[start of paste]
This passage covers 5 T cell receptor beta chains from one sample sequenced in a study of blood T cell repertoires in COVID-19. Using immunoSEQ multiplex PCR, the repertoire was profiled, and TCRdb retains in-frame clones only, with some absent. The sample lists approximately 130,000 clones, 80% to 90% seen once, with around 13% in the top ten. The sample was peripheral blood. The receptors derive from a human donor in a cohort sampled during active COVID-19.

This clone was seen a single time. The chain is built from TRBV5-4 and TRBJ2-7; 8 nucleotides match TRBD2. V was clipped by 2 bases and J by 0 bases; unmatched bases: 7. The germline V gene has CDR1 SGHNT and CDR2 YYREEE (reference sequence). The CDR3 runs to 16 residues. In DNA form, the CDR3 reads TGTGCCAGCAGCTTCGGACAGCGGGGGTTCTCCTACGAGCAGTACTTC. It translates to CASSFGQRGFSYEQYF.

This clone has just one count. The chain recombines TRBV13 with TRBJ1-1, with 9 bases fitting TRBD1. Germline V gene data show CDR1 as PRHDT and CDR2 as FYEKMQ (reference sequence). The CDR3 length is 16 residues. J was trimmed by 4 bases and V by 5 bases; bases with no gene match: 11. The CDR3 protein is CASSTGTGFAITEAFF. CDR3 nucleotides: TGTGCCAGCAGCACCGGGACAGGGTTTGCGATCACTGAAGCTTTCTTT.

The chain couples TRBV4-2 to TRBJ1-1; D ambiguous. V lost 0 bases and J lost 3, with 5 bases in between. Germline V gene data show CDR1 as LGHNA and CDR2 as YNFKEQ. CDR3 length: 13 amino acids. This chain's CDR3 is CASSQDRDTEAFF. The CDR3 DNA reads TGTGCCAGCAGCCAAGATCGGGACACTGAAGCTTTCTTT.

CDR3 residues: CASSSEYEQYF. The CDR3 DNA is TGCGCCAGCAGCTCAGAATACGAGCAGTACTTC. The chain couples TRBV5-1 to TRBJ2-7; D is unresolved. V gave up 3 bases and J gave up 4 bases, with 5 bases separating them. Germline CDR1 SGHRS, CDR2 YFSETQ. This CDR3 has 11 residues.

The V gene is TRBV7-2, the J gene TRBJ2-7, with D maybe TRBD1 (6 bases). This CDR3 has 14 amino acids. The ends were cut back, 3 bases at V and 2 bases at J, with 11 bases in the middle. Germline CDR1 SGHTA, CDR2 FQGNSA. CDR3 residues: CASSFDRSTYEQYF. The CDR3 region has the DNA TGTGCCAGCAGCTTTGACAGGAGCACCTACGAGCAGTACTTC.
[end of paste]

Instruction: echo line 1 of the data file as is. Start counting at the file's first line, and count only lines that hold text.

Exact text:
This passage covers 5 T cell receptor beta chains from one sample sequenced in a study of blood T cell repertoires in COVID-19. Using immunoSEQ multiplex PCR, the repertoire was profiled, and TCRdb retains in-frame clones only, with some absent. The sample lists approximately 130,000 clones, 80% to 90% seen once, with around 13% in the top ten. The sample was peripheral blood. The receptors derive from a human donor in a cohort sampled during active COVID-19.